To purchase a mallet, please visit the CA online Shop. There are a wide range of croquet mallets available, and we hope this guide will be of some assistance, but please don't hesitate to contact the CA Office for expert advice if you would like to discuss the options further.
The best general advice is to visit a club and try out as many different mallets as you can to find one that suits you best. Choice of mallet is a very personal thing, and there are no hard and fast rules, so wherever possible, try before you buy.
There are relatively few regulations governing mallets, and the main factors such as weight and size are entirely a matter of choice. All the mallets sold on this site (including children's mallets) would meet the regulations.
The primary factors in choosing a mallet are the weight and length of the mallet, and for beginners these are the issues to focus on.
Most people will want to choose a mallet that is in the range 2lb 12oz to 3lb 4oz. If in doubt, you should not go far wrong with a 3lb mallet. If you are choosing a mallet that is particularly long (or short) then you may want to add (or reduce) the weight a little, since it is the head weight that is important, and of course you will be adding (or reducing) weight in the handle.
A heavier mallet may make long shots easier, since the weight of the mallet helps the pendulum motion of the mallet, and you can hit harder and straighter with less effort. A lighter mallet will make stop-shots and delicate strokes on a fast lawn easier.
There are no hard and fast rules for choosing length, as a players style can significantly affect the length of mallet required. If possible, find a mallet that is too long for you, and adjust your grip to a height on the mallet that is comfortable for you. This will tell you how long you need. If this is not possible, then a general rule is to take the height of your wrist from the ground, when your arm is hanging down by your side. Add an inch to this. However, Solomon grip players will generally want a longer mallet (add about 4 inches) and an Irish grip player will generally want a shorter length. If in doubt, get a mallet that errs on the long side - you can always cut the end off the shaft if it proves too long, but you can't add to it if it proves too short!
When specifying length, always give the total length of the mallet, from the ground to the tip of the handle (i.e. including the depth of the head).
A standard mallet has a head length of 9 to 9.5", and this is recommended for beginners. Expert players may use longer head lengths up to 12", as this is thought to make aiming more accurate and makes it harder to accidentally twist the mallet during the stroke. However, the longer head is more awkward to use, and beginners may find they are taking divots out of the lawn. It is better to start with a shorter head, and increase the length once you have more experience.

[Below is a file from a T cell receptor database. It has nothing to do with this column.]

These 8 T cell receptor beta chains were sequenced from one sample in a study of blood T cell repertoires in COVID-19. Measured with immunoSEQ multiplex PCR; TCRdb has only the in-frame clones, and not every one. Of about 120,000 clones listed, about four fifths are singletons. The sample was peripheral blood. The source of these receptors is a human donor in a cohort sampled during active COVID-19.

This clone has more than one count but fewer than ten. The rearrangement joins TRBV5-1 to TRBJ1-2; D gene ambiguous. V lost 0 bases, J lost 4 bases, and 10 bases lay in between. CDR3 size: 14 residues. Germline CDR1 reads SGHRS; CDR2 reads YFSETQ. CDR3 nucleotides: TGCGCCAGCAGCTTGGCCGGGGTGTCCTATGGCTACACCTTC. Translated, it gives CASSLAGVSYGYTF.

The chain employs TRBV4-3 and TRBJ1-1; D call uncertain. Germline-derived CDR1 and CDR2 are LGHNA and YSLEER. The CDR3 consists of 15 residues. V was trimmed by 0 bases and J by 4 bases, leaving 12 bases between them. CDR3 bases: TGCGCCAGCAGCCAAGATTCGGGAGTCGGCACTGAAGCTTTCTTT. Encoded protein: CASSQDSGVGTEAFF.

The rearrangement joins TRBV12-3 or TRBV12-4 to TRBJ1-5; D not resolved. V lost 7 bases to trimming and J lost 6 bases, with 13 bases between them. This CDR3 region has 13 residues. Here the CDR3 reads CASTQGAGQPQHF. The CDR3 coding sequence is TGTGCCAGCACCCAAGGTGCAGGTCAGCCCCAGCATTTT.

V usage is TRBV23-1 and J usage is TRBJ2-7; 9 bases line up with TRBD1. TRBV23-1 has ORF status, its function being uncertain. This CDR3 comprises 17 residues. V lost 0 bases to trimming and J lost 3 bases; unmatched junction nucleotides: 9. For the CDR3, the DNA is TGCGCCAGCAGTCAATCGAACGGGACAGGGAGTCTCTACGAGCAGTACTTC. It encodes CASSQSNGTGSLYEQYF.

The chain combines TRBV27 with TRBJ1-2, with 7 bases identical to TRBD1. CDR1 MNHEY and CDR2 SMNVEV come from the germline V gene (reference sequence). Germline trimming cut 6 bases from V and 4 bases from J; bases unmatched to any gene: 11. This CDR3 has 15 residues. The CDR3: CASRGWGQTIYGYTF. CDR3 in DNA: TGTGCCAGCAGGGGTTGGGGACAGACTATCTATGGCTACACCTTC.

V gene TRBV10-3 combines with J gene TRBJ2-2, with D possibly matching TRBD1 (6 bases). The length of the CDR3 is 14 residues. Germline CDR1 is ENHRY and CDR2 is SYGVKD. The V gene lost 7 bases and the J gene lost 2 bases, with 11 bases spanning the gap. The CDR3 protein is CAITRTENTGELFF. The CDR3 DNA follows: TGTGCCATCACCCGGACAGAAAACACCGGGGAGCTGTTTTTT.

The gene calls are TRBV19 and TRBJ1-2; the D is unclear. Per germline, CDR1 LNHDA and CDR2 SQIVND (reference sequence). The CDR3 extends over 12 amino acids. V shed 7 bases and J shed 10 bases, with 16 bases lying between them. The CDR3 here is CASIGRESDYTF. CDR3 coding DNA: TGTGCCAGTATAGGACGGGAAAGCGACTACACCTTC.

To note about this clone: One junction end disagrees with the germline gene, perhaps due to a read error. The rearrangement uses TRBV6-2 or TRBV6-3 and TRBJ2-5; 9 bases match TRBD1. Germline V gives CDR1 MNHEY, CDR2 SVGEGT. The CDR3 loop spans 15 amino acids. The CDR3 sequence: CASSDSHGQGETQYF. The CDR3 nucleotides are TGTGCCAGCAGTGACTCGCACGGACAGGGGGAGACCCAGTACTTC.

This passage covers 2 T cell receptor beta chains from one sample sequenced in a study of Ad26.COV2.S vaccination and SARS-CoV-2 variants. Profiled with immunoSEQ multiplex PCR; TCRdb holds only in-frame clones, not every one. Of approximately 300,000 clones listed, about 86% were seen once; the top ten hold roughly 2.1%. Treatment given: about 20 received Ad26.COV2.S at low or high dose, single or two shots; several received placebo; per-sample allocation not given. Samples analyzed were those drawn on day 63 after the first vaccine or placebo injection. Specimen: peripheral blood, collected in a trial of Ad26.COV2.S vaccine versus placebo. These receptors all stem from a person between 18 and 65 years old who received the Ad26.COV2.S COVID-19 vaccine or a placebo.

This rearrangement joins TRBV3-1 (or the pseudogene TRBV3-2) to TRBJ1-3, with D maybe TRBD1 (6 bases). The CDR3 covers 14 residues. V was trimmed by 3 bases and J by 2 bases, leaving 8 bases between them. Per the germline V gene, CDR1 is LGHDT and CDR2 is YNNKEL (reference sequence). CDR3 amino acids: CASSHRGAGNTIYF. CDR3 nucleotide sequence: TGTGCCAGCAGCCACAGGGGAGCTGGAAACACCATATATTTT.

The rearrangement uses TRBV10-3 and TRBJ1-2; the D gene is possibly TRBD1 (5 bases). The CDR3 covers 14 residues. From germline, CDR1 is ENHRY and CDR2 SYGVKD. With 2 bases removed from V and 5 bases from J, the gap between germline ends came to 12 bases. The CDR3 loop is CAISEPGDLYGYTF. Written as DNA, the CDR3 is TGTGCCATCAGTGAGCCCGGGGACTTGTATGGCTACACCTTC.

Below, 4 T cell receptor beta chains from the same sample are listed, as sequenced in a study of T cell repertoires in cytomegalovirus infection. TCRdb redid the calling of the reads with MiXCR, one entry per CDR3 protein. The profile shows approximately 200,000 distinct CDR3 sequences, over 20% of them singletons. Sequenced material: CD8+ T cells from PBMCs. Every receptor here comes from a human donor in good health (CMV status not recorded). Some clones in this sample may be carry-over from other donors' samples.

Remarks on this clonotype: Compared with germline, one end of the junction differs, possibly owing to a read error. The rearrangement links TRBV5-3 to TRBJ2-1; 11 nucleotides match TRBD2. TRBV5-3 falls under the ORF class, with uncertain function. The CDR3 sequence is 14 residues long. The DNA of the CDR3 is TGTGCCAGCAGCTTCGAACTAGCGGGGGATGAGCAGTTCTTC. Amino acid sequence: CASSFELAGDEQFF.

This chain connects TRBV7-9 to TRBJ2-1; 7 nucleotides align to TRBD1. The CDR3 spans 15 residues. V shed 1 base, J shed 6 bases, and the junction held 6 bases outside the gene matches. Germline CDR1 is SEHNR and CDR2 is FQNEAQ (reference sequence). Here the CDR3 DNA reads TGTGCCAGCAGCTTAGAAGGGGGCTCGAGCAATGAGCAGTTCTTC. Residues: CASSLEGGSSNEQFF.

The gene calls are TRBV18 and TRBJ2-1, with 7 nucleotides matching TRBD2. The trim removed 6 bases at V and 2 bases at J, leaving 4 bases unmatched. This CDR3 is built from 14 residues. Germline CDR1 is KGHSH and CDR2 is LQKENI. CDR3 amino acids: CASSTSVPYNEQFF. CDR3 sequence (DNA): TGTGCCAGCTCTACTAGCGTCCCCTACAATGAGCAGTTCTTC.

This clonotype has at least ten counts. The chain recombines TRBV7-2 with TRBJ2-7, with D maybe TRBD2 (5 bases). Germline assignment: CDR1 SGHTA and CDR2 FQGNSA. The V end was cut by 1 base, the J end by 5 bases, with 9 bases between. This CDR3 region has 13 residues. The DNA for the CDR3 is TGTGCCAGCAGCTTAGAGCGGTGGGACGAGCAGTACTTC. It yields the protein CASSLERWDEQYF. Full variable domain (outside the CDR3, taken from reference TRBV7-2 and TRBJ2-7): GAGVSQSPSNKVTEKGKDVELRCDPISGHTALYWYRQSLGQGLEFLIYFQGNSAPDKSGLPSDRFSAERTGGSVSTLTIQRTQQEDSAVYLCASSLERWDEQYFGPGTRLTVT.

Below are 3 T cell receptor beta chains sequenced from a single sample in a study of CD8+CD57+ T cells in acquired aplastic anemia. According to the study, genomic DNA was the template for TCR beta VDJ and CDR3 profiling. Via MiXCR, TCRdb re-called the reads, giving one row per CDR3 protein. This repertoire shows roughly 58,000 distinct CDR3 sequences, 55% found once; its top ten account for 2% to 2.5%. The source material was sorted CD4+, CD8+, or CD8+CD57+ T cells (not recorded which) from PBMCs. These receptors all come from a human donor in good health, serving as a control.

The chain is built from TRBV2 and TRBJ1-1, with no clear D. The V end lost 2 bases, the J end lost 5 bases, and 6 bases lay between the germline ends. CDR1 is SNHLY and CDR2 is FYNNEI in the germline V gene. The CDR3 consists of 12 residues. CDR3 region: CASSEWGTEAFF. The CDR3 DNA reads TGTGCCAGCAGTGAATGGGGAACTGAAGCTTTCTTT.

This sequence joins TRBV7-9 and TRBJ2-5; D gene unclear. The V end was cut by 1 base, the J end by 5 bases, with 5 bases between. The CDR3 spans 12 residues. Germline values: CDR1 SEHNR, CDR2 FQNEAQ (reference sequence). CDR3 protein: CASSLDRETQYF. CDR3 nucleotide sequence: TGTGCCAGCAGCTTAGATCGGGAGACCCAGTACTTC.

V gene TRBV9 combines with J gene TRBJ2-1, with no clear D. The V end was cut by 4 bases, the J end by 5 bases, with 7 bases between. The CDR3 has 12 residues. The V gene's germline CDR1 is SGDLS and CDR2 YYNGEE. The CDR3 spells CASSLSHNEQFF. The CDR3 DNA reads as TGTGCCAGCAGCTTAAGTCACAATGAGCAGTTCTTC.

Most serious players use mallets with a square cross-section head. However, this is by no means universal, and in practice the differences are marginal. The main reason for the square head is that it reduces the width of the head, which makes it easier to play hampered shots (e.g. when there is a hoop in the way of the swing of your mallet). There may also be some advantage sometimes in being able to stand the mallet upright and stepping back from it to check alignment - only possible of course with a square-headed mallet.
The cheaper garden mallets have plain heads with neither brass rings nor end-face plates on the mallet heads. These are fine for occasional garden use, but there is no protection against the wood splitting. The next option widely available is to put brass rings around either end of the head. This binds the wood and helps prevent splitting, and also adds a little weight and generally looks nice. However, this is not an ideal solution, since it does not prevent the wood in the head from wearing, and if it wears down to the level of the rings then the rings can become a nuisance, cutting into the balls. The best solution by far is to have end-plates on either end on the mallet head, which totally protects the wood. These are usually made from a tough plastic material such as Tufnol.
For most beginners, a wooden shafted mallet will be perfectly adequate, provided that it is made from a reasonable quality wood such as Ash, Hickory, or New Zealand Tawa. More experienced players may want to try to keep the weight of the handle down, so that more of the weight is in the head, and the mallet has a better pendulum action. This is one of the main advantages of going for a fibre-glass, carbon-fibre or aluminium shaft. The flexibility of the shaft is also affected by the type of wood or other material used - this is very much a matter of personal taste, and you should try a range of different types before taking a decision on this.